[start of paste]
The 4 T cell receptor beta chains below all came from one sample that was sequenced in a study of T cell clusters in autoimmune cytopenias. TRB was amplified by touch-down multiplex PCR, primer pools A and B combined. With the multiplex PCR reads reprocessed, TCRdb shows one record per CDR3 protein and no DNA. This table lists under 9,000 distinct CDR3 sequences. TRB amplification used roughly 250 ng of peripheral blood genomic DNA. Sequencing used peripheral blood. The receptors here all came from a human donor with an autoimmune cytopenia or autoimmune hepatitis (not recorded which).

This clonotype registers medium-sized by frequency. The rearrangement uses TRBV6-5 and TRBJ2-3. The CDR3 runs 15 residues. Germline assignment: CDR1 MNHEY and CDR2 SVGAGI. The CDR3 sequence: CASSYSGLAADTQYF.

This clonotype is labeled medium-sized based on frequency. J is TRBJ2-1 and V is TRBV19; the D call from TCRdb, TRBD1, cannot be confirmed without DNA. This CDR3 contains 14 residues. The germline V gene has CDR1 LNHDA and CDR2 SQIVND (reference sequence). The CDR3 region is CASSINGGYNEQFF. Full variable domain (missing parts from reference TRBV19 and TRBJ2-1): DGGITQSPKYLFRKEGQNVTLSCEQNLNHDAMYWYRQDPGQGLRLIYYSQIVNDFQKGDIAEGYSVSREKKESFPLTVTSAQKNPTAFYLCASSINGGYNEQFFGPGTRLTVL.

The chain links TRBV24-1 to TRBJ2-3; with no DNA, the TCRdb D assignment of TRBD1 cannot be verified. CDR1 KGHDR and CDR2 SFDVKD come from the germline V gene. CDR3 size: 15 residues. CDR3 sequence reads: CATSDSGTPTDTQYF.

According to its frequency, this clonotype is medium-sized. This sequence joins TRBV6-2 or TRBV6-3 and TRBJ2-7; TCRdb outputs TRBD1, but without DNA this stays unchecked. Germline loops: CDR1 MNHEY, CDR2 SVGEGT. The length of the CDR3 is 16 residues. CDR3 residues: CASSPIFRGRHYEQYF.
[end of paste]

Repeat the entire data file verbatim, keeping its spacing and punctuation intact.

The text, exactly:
The 4 T cell receptor beta chains below all came from one sample that was sequenced in a study of T cell clusters in autoimmune cytopenias. TRB was amplified by touch-down multiplex PCR, primer pools A and B combined. With the multiplex PCR reads reprocessed, TCRdb shows one record per CDR3 protein and no DNA. This table lists under 9,000 distinct CDR3 sequences. TRB amplification used roughly 250 ng of peripheral blood genomic DNA. Sequencing used peripheral blood. The receptors here all came from a human donor with an autoimmune cytopenia or autoimmune hepatitis (not recorded which).

This clonotype registers medium-sized by frequency. The rearrangement uses TRBV6-5 and TRBJ2-3. The CDR3 runs 15 residues. Germline assignment: CDR1 MNHEY and CDR2 SVGAGI. The CDR3 sequence: CASSYSGLAADTQYF.

This clonotype is labeled medium-sized based on frequency. J is TRBJ2-1 and V is TRBV19; the D call from TCRdb, TRBD1, cannot be confirmed without DNA. This CDR3 contains 14 residues. The germline V gene has CDR1 LNHDA and CDR2 SQIVND (reference sequence). The CDR3 region is CASSINGGYNEQFF. Full variable domain (missing parts from reference TRBV19 and TRBJ2-1): DGGITQSPKYLFRKEGQNVTLSCEQNLNHDAMYWYRQDPGQGLRLIYYSQIVNDFQKGDIAEGYSVSREKKESFPLTVTSAQKNPTAFYLCASSINGGYNEQFFGPGTRLTVL.

The chain links TRBV24-1 to TRBJ2-3; with no DNA, the TCRdb D assignment of TRBD1 cannot be verified. CDR1 KGHDR and CDR2 SFDVKD come from the germline V gene. CDR3 size: 15 residues. CDR3 sequence reads: CATSDSGTPTDTQYF.

According to its frequency, this clonotype is medium-sized. This sequence joins TRBV6-2 or TRBV6-3 and TRBJ2-7; TCRdb outputs TRBD1, but without DNA this stays unchecked. Germline loops: CDR1 MNHEY, CDR2 SVGEGT. The length of the CDR3 is 16 residues. CDR3 residues: CASSPIFRGRHYEQYF.